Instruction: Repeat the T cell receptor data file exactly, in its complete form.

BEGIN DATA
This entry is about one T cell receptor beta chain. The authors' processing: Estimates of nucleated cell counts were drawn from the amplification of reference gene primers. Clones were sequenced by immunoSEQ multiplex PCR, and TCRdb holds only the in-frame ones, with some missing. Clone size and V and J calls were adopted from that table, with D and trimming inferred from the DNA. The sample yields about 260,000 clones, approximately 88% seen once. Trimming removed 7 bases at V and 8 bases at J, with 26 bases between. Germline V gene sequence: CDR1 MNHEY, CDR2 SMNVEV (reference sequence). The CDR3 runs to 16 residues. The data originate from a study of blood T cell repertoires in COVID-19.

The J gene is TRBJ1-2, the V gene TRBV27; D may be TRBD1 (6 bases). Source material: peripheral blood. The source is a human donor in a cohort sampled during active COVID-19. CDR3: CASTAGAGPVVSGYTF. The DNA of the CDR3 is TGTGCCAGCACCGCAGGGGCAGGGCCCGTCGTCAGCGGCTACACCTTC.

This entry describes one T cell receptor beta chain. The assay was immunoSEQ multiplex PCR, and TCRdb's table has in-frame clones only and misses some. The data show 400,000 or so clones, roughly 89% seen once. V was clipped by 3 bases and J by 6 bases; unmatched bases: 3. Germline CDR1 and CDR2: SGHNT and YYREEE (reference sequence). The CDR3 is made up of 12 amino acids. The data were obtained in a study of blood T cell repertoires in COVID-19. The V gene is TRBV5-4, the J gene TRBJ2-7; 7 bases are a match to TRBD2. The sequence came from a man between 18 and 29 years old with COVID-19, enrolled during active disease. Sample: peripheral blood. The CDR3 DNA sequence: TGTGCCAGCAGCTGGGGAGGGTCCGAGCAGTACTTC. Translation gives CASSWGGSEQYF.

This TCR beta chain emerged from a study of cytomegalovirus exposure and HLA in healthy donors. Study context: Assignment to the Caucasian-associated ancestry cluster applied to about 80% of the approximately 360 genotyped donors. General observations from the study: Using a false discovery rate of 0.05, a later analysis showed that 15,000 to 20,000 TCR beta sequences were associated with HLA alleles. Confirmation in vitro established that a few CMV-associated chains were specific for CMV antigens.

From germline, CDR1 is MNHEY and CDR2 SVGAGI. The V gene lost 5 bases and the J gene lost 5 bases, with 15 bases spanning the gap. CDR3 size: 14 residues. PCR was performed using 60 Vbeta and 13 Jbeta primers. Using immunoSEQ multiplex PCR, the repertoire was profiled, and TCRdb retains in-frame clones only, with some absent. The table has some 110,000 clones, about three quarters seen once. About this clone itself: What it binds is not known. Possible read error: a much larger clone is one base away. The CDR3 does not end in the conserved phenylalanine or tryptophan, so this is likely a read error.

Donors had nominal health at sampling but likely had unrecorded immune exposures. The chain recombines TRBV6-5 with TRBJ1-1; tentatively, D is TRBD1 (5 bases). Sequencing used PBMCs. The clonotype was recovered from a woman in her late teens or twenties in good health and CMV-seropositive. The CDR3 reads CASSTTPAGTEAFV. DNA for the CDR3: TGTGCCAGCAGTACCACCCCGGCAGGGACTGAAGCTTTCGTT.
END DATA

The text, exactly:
This entry is about one T cell receptor beta chain. The authors' processing: Estimates of nucleated cell counts were drawn from the amplification of reference gene primers. Clones were sequenced by immunoSEQ multiplex PCR, and TCRdb holds only the in-frame ones, with some missing. Clone size and V and J calls were adopted from that table, with D and trimming inferred from the DNA. The sample yields about 260,000 clones, approximately 88% seen once. Trimming removed 7 bases at V and 8 bases at J, with 26 bases between. Germline V gene sequence: CDR1 MNHEY, CDR2 SMNVEV (reference sequence). The CDR3 runs to 16 residues. The data originate from a study of blood T cell repertoires in COVID-19.

The J gene is TRBJ1-2, the V gene TRBV27; D may be TRBD1 (6 bases). Source material: peripheral blood. The source is a human donor in a cohort sampled during active COVID-19. CDR3: CASTAGAGPVVSGYTF. The DNA of the CDR3 is TGTGCCAGCACCGCAGGGGCAGGGCCCGTCGTCAGCGGCTACACCTTC.

This entry describes one T cell receptor beta chain. The assay was immunoSEQ multiplex PCR, and TCRdb's table has in-frame clones only and misses some. The data show 400,000 or so clones, roughly 89% seen once. V was clipped by 3 bases and J by 6 bases; unmatched bases: 3. Germline CDR1 and CDR2: SGHNT and YYREEE (reference sequence). The CDR3 is made up of 12 amino acids. The data were obtained in a study of blood T cell repertoires in COVID-19. The V gene is TRBV5-4, the J gene TRBJ2-7; 7 bases are a match to TRBD2. The sequence came from a man between 18 and 29 years old with COVID-19, enrolled during active disease. Sample: peripheral blood. The CDR3 DNA sequence: TGTGCCAGCAGCTGGGGAGGGTCCGAGCAGTACTTC. Translation gives CASSWGGSEQYF.

This TCR beta chain emerged from a study of cytomegalovirus exposure and HLA in healthy donors. Study context: Assignment to the Caucasian-associated ancestry cluster applied to about 80% of the approximately 360 genotyped donors. General observations from the study: Using a false discovery rate of 0.05, a later analysis showed that 15,000 to 20,000 TCR beta sequences were associated with HLA alleles. Confirmation in vitro established that a few CMV-associated chains were specific for CMV antigens.

From germline, CDR1 is MNHEY and CDR2 SVGAGI. The V gene lost 5 bases and the J gene lost 5 bases, with 15 bases spanning the gap. CDR3 size: 14 residues. PCR was performed using 60 Vbeta and 13 Jbeta primers. Using immunoSEQ multiplex PCR, the repertoire was profiled, and TCRdb retains in-frame clones only, with some absent. The table has some 110,000 clones, about three quarters seen once. About this clone itself: What it binds is not known. Possible read error: a much larger clone is one base away. The CDR3 does not end in the conserved phenylalanine or tryptophan, so this is likely a read error.

Donors had nominal health at sampling but likely had unrecorded immune exposures. The chain recombines TRBV6-5 with TRBJ1-1; tentatively, D is TRBD1 (5 bases). Sequencing used PBMCs. The clonotype was recovered from a woman in her late teens or twenties in good health and CMV-seropositive. The CDR3 reads CASSTTPAGTEAFV. DNA for the CDR3: TGTGCCAGCAGTACCACCCCGGCAGGGACTGAAGCTTTCGTT.